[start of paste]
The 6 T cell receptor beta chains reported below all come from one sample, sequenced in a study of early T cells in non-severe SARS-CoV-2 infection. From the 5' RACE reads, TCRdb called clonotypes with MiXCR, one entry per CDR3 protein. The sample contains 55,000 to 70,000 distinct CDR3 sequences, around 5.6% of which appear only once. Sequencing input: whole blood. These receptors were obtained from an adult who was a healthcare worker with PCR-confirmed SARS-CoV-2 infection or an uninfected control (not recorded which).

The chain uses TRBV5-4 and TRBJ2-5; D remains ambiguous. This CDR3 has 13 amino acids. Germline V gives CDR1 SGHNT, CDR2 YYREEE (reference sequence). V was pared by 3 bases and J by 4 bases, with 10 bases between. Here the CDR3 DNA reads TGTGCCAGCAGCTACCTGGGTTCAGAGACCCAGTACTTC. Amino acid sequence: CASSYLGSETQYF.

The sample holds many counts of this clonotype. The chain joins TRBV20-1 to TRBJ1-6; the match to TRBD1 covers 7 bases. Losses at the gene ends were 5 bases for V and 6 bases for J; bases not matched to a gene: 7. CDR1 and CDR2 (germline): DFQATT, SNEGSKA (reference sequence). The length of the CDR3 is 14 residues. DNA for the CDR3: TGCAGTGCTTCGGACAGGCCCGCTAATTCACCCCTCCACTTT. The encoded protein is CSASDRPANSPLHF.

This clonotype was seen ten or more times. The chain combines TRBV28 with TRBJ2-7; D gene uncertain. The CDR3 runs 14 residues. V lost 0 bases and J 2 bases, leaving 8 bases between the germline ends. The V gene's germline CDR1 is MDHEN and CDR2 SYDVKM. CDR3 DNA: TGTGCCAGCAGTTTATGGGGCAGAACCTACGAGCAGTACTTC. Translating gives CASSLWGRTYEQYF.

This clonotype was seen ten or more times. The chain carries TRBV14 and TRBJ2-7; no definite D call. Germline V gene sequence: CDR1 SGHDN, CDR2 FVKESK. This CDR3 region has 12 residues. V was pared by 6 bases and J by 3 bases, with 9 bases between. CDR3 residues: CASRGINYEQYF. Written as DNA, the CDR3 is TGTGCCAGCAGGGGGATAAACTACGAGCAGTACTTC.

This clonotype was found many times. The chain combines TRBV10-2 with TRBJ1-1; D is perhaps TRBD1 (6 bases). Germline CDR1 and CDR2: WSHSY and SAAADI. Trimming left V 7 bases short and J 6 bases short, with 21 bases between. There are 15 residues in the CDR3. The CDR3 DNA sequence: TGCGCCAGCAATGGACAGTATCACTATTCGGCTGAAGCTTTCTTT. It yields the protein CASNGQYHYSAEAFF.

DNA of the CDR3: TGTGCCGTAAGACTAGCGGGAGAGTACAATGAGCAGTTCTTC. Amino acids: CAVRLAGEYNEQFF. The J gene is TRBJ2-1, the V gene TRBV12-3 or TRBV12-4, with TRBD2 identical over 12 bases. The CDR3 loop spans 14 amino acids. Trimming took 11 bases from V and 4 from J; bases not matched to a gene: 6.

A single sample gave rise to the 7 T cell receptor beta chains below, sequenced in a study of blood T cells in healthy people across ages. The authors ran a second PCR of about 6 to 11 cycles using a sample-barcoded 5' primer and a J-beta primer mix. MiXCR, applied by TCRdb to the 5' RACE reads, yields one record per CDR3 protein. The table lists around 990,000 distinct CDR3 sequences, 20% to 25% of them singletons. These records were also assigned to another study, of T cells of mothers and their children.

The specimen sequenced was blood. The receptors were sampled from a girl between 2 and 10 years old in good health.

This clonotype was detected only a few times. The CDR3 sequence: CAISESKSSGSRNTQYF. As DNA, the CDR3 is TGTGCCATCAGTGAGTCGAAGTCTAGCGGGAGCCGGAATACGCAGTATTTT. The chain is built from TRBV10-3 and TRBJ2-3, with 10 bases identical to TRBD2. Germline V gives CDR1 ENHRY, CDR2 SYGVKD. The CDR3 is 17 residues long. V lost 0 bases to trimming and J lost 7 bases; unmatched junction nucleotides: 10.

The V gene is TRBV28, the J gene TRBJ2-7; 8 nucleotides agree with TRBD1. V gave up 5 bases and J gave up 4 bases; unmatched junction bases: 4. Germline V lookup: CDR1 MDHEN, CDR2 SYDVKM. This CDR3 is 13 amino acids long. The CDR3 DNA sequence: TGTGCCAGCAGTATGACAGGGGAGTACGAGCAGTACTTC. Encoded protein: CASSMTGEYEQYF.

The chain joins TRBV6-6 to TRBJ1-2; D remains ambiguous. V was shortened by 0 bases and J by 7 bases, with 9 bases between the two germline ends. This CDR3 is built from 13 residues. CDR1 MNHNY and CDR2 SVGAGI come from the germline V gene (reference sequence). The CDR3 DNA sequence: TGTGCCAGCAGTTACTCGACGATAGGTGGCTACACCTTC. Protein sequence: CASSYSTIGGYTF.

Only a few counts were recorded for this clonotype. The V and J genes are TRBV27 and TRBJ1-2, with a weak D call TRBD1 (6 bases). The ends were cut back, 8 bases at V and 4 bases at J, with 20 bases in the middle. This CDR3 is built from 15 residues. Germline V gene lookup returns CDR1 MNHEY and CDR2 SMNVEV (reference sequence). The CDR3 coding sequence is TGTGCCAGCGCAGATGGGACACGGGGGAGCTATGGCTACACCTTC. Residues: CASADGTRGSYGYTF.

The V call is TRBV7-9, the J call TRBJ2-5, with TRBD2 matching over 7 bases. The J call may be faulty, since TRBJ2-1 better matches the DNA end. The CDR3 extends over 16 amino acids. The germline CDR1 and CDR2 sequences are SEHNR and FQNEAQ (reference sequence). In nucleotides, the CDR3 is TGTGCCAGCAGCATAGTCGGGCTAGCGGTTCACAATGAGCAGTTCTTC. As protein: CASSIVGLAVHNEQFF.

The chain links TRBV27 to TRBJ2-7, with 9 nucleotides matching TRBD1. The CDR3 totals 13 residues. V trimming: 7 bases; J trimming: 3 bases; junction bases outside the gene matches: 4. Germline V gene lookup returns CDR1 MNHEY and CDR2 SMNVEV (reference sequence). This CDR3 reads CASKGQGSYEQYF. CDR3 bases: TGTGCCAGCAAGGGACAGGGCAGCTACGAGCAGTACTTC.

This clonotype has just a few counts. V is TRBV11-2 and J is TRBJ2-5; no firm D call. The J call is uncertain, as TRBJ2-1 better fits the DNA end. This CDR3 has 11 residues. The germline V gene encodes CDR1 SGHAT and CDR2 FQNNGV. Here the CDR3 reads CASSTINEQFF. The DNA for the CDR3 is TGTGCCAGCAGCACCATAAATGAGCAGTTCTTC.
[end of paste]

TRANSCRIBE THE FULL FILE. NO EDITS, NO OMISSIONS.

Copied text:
The 6 T cell receptor beta chains reported below all come from one sample, sequenced in a study of early T cells in non-severe SARS-CoV-2 infection. From the 5' RACE reads, TCRdb called clonotypes with MiXCR, one entry per CDR3 protein. The sample contains 55,000 to 70,000 distinct CDR3 sequences, around 5.6% of which appear only once. Sequencing input: whole blood. These receptors were obtained from an adult who was a healthcare worker with PCR-confirmed SARS-CoV-2 infection or an uninfected control (not recorded which).

The chain uses TRBV5-4 and TRBJ2-5; D remains ambiguous. This CDR3 has 13 amino acids. Germline V gives CDR1 SGHNT, CDR2 YYREEE (reference sequence). V was pared by 3 bases and J by 4 bases, with 10 bases between. Here the CDR3 DNA reads TGTGCCAGCAGCTACCTGGGTTCAGAGACCCAGTACTTC. Amino acid sequence: CASSYLGSETQYF.

The sample holds many counts of this clonotype. The chain joins TRBV20-1 to TRBJ1-6; the match to TRBD1 covers 7 bases. Losses at the gene ends were 5 bases for V and 6 bases for J; bases not matched to a gene: 7. CDR1 and CDR2 (germline): DFQATT, SNEGSKA (reference sequence). The length of the CDR3 is 14 residues. DNA for the CDR3: TGCAGTGCTTCGGACAGGCCCGCTAATTCACCCCTCCACTTT. The encoded protein is CSASDRPANSPLHF.

This clonotype was seen ten or more times. The chain combines TRBV28 with TRBJ2-7; D gene uncertain. The CDR3 runs 14 residues. V lost 0 bases and J 2 bases, leaving 8 bases between the germline ends. The V gene's germline CDR1 is MDHEN and CDR2 SYDVKM. CDR3 DNA: TGTGCCAGCAGTTTATGGGGCAGAACCTACGAGCAGTACTTC. Translating gives CASSLWGRTYEQYF.

This clonotype was seen ten or more times. The chain carries TRBV14 and TRBJ2-7; no definite D call. Germline V gene sequence: CDR1 SGHDN, CDR2 FVKESK. This CDR3 region has 12 residues. V was pared by 6 bases and J by 3 bases, with 9 bases between. CDR3 residues: CASRGINYEQYF. Written as DNA, the CDR3 is TGTGCCAGCAGGGGGATAAACTACGAGCAGTACTTC.

This clonotype was found many times. The chain combines TRBV10-2 with TRBJ1-1; D is perhaps TRBD1 (6 bases). Germline CDR1 and CDR2: WSHSY and SAAADI. Trimming left V 7 bases short and J 6 bases short, with 21 bases between. There are 15 residues in the CDR3. The CDR3 DNA sequence: TGCGCCAGCAATGGACAGTATCACTATTCGGCTGAAGCTTTCTTT. It yields the protein CASNGQYHYSAEAFF.

DNA of the CDR3: TGTGCCGTAAGACTAGCGGGAGAGTACAATGAGCAGTTCTTC. Amino acids: CAVRLAGEYNEQFF. The J gene is TRBJ2-1, the V gene TRBV12-3 or TRBV12-4, with TRBD2 identical over 12 bases. The CDR3 loop spans 14 amino acids. Trimming took 11 bases from V and 4 from J; bases not matched to a gene: 6.

A single sample gave rise to the 7 T cell receptor beta chains below, sequenced in a study of blood T cells in healthy people across ages. The authors ran a second PCR of about 6 to 11 cycles using a sample-barcoded 5' primer and a J-beta primer mix. MiXCR, applied by TCRdb to the 5' RACE reads, yields one record per CDR3 protein. The table lists around 990,000 distinct CDR3 sequences, 20% to 25% of them singletons. These records were also assigned to another study, of T cells of mothers and their children.

The specimen sequenced was blood. The receptors were sampled from a girl between 2 and 10 years old in good health.

This clonotype was detected only a few times. The CDR3 sequence: CAISESKSSGSRNTQYF. As DNA, the CDR3 is TGTGCCATCAGTGAGTCGAAGTCTAGCGGGAGCCGGAATACGCAGTATTTT. The chain is built from TRBV10-3 and TRBJ2-3, with 10 bases identical to TRBD2. Germline V gives CDR1 ENHRY, CDR2 SYGVKD. The CDR3 is 17 residues long. V lost 0 bases to trimming and J lost 7 bases; unmatched junction nucleotides: 10.

The V gene is TRBV28, the J gene TRBJ2-7; 8 nucleotides agree with TRBD1. V gave up 5 bases and J gave up 4 bases; unmatched junction bases: 4. Germline V lookup: CDR1 MDHEN, CDR2 SYDVKM. This CDR3 is 13 amino acids long. The CDR3 DNA sequence: TGTGCCAGCAGTATGACAGGGGAGTACGAGCAGTACTTC. Encoded protein: CASSMTGEYEQYF.

The chain joins TRBV6-6 to TRBJ1-2; D remains ambiguous. V was shortened by 0 bases and J by 7 bases, with 9 bases between the two germline ends. This CDR3 is built from 13 residues. CDR1 MNHNY and CDR2 SVGAGI come from the germline V gene (reference sequence). The CDR3 DNA sequence: TGTGCCAGCAGTTACTCGACGATAGGTGGCTACACCTTC. Protein sequence: CASSYSTIGGYTF.

Only a few counts were recorded for this clonotype. The V and J genes are TRBV27 and TRBJ1-2, with a weak D call TRBD1 (6 bases). The ends were cut back, 8 bases at V and 4 bases at J, with 20 bases in the middle. This CDR3 is built from 15 residues. Germline V gene lookup returns CDR1 MNHEY and CDR2 SMNVEV (reference sequence). The CDR3 coding sequence is TGTGCCAGCGCAGATGGGACACGGGGGAGCTATGGCTACACCTTC. Residues: CASADGTRGSYGYTF.

The V call is TRBV7-9, the J call TRBJ2-5, with TRBD2 matching over 7 bases. The J call may be faulty, since TRBJ2-1 better matches the DNA end. The CDR3 extends over 16 amino acids. The germline CDR1 and CDR2 sequences are SEHNR and FQNEAQ (reference sequence). In nucleotides, the CDR3 is TGTGCCAGCAGCATAGTCGGGCTAGCGGTTCACAATGAGCAGTTCTTC. As protein: CASSIVGLAVHNEQFF.

The chain links TRBV27 to TRBJ2-7, with 9 nucleotides matching TRBD1. The CDR3 totals 13 residues. V trimming: 7 bases; J trimming: 3 bases; junction bases outside the gene matches: 4. Germline V gene lookup returns CDR1 MNHEY and CDR2 SMNVEV (reference sequence). This CDR3 reads CASKGQGSYEQYF. CDR3 bases: TGTGCCAGCAAGGGACAGGGCAGCTACGAGCAGTACTTC.

This clonotype has just a few counts. V is TRBV11-2 and J is TRBJ2-5; no firm D call. The J call is uncertain, as TRBJ2-1 better fits the DNA end. This CDR3 has 11 residues. The germline V gene encodes CDR1 SGHAT and CDR2 FQNNGV. Here the CDR3 reads CASSTINEQFF. The DNA for the CDR3 is TGTGCCAGCAGCACCATAAATGAGCAGTTCTTC.